June 14, 2017
The New York City Department of Design and Construction (DDC) and the Department of Youth and Community Development (DYCD) hosted its Young Engineers Showcase at The Mary McLeod Bethune Academy in Crown Heights, Brooklyn on Tuesday, June 14, 2017.
The showcase highlighted the work of 20 middle school students in the school’s STEAM education initiative, a DDC program that introduces New York City students to the fields of science, technology, engineering, architecture/art, and math. Students in the Young Engineers program participated in a six-week course that taught fundamentals of environmentally responsible city planning as it pertains to public buildings and infrastructure. The “Young Engineers” program uses framework from the “Engineering is Elementary: Don’t Runoff” curriculum created by the Museum of Science in Boston, which introduces students to new and emerging technologies that will help counter the effects of storm water runoff in natural bodies of water. DDC STEAM Team instructors tie in critical environmental justice issues and a study of Brooklyn’s neighboring water ways and beaches. Students studied the impacts of storm water runoff in Brooklyn which can negatively affect local wildlife. During the course, students engineered their own urban landscape and learned about the importance of the city’s combined sewage systems (CSOs) and overflow areas in Brooklyn.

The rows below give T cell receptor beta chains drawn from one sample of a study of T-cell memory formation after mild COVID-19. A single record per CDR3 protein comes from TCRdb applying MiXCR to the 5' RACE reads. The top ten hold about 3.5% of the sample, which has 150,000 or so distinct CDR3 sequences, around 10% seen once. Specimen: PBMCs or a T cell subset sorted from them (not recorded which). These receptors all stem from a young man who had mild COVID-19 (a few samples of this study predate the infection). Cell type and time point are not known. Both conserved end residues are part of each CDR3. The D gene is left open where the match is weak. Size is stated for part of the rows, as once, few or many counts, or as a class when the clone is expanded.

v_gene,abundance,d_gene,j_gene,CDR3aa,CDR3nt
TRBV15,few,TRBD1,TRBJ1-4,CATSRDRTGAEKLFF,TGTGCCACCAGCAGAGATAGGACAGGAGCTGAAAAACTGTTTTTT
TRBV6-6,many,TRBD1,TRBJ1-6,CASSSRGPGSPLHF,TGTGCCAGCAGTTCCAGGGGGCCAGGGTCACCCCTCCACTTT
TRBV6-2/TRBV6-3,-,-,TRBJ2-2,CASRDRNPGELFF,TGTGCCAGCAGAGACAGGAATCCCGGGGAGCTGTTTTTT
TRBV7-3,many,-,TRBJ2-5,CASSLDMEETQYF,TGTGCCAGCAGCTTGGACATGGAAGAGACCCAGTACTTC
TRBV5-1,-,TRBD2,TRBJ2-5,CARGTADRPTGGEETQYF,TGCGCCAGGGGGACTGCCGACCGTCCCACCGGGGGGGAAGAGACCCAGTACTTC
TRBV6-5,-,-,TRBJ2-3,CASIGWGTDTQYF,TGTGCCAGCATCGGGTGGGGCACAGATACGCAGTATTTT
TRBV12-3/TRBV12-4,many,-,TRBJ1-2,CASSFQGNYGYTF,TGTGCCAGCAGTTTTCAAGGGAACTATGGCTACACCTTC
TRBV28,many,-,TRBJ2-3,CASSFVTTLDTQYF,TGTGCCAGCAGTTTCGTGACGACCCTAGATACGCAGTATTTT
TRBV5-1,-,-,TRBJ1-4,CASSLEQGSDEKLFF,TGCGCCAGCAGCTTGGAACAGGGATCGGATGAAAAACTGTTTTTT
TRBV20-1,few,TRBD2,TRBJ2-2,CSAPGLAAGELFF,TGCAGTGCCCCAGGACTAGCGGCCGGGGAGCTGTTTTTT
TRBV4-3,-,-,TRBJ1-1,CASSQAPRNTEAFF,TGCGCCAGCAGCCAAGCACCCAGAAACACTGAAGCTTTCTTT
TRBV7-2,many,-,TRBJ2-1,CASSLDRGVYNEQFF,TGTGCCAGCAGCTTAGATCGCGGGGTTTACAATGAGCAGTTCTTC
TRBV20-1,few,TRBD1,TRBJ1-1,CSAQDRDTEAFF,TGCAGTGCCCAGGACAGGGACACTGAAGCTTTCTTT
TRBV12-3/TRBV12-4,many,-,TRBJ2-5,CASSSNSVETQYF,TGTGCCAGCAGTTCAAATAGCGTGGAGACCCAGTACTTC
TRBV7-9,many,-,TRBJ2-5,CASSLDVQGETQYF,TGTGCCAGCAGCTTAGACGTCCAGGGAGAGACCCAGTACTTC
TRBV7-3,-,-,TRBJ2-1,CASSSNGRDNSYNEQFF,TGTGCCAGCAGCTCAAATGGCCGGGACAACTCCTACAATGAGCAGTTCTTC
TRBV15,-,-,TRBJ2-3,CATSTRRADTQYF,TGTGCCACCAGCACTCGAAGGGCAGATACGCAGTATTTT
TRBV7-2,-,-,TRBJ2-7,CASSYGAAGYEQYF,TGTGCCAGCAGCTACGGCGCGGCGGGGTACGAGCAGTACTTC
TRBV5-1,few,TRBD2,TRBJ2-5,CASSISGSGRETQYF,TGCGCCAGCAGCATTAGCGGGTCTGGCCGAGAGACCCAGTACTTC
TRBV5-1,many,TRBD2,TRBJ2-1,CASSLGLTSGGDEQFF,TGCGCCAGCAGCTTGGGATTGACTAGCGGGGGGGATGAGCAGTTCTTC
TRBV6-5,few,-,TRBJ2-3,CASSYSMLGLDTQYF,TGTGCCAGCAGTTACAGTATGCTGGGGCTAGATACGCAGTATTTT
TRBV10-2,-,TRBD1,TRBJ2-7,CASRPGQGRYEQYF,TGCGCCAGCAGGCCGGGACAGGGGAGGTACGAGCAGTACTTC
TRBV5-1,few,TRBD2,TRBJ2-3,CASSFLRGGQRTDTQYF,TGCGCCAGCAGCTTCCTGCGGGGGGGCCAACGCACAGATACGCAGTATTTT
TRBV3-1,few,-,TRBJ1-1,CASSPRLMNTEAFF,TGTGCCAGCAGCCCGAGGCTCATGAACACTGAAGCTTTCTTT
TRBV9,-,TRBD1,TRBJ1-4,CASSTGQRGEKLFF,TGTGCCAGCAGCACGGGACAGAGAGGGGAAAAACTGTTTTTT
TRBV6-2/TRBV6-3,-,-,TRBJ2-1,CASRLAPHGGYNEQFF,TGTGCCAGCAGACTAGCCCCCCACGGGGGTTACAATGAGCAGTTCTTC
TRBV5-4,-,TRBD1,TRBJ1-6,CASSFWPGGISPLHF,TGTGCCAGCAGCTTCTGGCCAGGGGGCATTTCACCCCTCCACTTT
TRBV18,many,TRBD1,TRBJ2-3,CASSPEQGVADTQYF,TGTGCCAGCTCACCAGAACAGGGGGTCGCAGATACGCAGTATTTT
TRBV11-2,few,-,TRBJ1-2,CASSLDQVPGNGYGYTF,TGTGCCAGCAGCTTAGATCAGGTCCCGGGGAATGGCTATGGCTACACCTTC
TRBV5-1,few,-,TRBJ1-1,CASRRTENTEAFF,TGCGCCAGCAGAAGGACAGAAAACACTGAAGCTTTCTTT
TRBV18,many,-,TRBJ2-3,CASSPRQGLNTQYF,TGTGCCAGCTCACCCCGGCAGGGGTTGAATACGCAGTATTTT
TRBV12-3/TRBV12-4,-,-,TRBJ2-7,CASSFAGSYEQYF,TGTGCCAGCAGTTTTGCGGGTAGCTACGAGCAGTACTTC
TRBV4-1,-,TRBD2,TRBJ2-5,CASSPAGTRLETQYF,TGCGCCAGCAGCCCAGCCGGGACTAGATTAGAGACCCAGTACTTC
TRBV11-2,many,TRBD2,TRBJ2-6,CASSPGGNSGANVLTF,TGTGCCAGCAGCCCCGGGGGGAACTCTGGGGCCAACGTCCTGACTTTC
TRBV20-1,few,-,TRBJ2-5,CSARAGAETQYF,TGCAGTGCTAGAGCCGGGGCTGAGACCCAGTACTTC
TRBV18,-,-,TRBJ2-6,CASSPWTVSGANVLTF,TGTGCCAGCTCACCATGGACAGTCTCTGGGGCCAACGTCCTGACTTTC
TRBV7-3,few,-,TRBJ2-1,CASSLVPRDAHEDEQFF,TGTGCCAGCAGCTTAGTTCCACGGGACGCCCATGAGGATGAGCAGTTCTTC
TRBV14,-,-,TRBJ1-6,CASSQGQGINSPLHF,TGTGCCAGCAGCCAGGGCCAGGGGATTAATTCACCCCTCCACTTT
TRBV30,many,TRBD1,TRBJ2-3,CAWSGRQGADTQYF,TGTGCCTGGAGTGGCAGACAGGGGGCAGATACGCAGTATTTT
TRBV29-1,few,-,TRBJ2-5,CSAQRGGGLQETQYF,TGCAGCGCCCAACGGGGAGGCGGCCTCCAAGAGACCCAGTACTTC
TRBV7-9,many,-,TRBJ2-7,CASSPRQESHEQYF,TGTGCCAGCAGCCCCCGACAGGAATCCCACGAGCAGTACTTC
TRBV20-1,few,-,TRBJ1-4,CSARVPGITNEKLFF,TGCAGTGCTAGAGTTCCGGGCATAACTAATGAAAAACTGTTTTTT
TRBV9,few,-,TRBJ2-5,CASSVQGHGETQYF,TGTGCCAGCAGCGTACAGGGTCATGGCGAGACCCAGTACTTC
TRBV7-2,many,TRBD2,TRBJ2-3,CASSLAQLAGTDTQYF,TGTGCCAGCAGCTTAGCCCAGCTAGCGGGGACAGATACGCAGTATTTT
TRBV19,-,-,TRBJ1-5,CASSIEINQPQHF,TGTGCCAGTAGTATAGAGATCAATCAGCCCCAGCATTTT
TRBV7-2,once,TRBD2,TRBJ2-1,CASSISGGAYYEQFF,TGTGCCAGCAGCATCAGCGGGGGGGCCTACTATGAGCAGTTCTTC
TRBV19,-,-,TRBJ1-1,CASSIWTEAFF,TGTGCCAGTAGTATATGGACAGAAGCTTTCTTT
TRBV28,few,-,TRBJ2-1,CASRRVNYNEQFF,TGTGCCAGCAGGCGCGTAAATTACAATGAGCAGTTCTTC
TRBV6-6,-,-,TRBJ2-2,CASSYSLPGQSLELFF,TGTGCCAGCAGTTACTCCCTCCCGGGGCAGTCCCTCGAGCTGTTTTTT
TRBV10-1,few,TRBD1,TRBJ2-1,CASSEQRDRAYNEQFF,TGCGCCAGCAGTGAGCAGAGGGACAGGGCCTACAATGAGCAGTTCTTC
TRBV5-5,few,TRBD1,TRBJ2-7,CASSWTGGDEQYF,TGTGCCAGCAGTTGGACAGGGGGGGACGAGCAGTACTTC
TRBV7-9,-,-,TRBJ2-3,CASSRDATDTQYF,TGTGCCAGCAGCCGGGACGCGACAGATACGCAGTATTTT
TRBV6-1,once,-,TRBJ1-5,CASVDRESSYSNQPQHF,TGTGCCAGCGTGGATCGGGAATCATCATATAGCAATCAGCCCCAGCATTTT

Principal Carlene Padmore-Gateau was excited to observe and test green roof technologies and designs her students created collaboratively in a project-based learning environment. She commended NYC DDC and DDC STEAM Team for their important advocacy work in the STEAM fields. “I am positive that, today, we have emerging engineers amongst our students.”
“This session was specially designed so that students can learn about the environmental issues here in Brooklyn,” said DDC Commissioner Feniosky Peña-Mora. “In support of Mayor de Blasio’s vision for quality education, we want to continue to teach students about sustainable engineering concepts and provide mentorship leading to careers in these fields.”
“Our goal for our Young Engineers is to have our students envision themselves as the engineers, architects and built environment professionals of the future, working to implement the concepts they’ve learned in their own communities," said DDC Deputy Commissioner Lee Llambelis.